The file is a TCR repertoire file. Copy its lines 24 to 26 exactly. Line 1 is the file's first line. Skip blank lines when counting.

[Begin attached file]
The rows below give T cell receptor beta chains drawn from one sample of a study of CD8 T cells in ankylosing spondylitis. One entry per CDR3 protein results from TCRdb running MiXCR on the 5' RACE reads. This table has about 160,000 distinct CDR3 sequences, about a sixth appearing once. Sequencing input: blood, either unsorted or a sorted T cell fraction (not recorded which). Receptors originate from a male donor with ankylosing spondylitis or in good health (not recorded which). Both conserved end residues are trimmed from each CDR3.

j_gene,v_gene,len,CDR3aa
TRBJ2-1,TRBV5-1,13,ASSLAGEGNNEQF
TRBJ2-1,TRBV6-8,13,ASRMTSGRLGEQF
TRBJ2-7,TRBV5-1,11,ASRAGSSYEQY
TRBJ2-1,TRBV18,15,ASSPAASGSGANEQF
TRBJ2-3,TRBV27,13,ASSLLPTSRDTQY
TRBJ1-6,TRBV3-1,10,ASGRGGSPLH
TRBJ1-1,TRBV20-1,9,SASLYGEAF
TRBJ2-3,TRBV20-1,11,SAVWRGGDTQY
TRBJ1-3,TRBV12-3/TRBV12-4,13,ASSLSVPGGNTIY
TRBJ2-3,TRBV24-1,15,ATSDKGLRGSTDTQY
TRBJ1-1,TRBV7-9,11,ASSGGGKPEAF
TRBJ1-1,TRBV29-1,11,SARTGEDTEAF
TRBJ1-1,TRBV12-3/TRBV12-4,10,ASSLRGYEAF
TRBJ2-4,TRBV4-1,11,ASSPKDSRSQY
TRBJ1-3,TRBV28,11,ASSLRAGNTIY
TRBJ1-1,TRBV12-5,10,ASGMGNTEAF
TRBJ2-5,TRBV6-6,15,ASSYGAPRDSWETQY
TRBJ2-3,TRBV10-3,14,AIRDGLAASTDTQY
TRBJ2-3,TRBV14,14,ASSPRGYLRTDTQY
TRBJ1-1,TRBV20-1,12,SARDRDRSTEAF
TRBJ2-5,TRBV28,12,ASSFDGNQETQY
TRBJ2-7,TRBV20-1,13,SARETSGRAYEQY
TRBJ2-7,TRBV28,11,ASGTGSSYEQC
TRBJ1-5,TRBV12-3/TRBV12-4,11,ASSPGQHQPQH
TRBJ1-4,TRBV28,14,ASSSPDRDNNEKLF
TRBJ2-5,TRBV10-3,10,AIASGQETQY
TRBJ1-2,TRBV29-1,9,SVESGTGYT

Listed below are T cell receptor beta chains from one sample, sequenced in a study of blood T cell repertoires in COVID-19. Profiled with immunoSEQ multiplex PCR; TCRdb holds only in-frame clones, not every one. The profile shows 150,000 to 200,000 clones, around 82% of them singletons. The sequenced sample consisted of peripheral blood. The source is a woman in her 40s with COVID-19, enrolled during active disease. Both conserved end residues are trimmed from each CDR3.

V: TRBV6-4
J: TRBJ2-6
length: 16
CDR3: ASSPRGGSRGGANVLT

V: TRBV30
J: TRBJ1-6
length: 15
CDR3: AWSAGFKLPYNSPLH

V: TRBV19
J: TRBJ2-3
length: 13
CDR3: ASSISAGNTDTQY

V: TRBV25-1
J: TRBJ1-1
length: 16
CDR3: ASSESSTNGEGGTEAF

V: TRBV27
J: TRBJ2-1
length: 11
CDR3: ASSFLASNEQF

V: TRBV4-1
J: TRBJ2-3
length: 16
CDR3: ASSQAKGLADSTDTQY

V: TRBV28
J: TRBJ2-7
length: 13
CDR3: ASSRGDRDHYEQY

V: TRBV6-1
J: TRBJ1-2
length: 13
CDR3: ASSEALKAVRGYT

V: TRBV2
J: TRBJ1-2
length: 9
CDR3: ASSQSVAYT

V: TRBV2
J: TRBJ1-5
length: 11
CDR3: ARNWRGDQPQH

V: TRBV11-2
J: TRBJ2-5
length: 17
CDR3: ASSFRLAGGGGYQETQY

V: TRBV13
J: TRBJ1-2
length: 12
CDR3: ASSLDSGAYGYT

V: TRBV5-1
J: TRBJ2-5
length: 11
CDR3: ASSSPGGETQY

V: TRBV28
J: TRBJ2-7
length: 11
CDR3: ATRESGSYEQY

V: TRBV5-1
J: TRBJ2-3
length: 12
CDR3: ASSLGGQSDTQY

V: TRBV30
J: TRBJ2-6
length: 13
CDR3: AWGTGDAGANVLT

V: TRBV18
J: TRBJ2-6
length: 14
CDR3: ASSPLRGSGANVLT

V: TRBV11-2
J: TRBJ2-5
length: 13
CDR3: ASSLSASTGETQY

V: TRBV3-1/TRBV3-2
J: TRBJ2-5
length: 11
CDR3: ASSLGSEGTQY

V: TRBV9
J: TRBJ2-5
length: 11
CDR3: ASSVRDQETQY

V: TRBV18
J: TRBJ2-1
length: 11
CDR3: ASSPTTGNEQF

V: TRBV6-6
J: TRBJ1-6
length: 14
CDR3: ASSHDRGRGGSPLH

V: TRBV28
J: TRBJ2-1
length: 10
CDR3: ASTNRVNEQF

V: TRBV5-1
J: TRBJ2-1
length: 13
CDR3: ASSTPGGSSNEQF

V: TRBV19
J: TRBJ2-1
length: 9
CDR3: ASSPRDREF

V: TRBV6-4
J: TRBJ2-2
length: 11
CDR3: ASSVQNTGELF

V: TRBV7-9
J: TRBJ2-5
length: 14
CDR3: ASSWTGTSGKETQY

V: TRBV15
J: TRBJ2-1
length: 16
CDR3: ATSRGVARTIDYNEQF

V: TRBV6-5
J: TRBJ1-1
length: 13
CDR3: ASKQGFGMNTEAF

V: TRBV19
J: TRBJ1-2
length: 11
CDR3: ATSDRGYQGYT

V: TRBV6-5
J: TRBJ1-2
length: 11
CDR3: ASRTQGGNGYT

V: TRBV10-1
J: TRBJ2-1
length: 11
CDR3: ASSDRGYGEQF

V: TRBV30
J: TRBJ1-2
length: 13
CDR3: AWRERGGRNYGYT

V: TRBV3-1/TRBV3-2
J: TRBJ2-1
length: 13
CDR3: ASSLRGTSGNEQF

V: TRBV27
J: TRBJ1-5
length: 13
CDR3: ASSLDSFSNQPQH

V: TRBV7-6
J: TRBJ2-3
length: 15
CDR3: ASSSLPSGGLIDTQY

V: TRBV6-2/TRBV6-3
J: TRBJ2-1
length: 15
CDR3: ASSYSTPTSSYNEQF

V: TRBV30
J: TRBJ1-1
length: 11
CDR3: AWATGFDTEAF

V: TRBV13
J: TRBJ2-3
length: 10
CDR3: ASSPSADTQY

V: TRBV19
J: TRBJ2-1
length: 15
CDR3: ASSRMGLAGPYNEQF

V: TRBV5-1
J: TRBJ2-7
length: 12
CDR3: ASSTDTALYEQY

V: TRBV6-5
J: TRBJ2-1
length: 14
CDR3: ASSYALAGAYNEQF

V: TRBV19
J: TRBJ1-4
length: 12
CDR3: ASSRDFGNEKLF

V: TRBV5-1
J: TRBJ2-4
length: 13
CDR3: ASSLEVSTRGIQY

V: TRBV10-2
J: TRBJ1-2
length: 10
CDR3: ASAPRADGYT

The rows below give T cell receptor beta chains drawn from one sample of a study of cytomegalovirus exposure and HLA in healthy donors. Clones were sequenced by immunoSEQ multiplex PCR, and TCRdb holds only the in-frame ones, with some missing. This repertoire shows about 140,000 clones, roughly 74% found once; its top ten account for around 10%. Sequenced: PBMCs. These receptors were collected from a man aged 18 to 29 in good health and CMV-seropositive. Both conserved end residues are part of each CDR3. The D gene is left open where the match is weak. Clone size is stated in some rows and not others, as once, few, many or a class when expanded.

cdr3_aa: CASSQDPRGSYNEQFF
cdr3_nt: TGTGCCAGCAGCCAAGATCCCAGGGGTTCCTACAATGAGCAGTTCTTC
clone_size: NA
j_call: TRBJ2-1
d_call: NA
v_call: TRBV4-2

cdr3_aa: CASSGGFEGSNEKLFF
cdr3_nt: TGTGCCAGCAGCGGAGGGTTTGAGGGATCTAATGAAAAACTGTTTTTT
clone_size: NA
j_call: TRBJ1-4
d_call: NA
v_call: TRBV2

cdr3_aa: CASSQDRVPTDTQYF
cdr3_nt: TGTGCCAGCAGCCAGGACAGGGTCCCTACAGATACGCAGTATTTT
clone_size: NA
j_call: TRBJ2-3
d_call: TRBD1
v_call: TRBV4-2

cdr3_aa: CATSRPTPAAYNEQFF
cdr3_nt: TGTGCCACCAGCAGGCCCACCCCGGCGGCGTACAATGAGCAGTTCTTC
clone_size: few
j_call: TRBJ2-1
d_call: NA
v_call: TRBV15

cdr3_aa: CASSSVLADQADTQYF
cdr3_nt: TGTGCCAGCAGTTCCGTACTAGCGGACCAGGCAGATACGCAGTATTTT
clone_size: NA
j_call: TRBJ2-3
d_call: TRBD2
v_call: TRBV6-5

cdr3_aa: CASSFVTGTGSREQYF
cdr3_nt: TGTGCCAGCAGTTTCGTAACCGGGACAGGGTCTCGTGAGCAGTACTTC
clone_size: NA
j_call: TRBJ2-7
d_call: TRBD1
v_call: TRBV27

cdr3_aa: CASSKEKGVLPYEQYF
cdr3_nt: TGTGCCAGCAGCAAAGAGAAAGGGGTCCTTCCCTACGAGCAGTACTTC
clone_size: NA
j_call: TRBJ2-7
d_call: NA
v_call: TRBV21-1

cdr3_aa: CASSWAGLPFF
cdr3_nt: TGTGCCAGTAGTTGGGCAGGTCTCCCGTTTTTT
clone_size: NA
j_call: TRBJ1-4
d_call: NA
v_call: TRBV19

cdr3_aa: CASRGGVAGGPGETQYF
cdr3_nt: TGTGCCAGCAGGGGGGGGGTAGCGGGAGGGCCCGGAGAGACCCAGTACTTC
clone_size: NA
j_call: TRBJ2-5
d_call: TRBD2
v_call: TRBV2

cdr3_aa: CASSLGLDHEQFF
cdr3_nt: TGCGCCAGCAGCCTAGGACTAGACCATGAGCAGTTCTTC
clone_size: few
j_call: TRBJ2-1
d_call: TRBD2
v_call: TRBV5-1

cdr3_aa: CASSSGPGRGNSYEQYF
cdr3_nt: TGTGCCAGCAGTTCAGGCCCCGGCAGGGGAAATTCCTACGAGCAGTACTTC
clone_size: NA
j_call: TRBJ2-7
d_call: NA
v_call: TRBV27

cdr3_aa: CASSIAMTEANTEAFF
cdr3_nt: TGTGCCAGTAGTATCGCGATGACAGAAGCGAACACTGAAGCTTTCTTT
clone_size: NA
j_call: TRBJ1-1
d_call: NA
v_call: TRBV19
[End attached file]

TRBJ2-7,TRBV20-1,13,SARETSGRAYEQY
TRBJ2-7,TRBV28,11,ASGTGSSYEQC
TRBJ1-5,TRBV12-3/TRBV12-4,11,ASSPGQHQPQH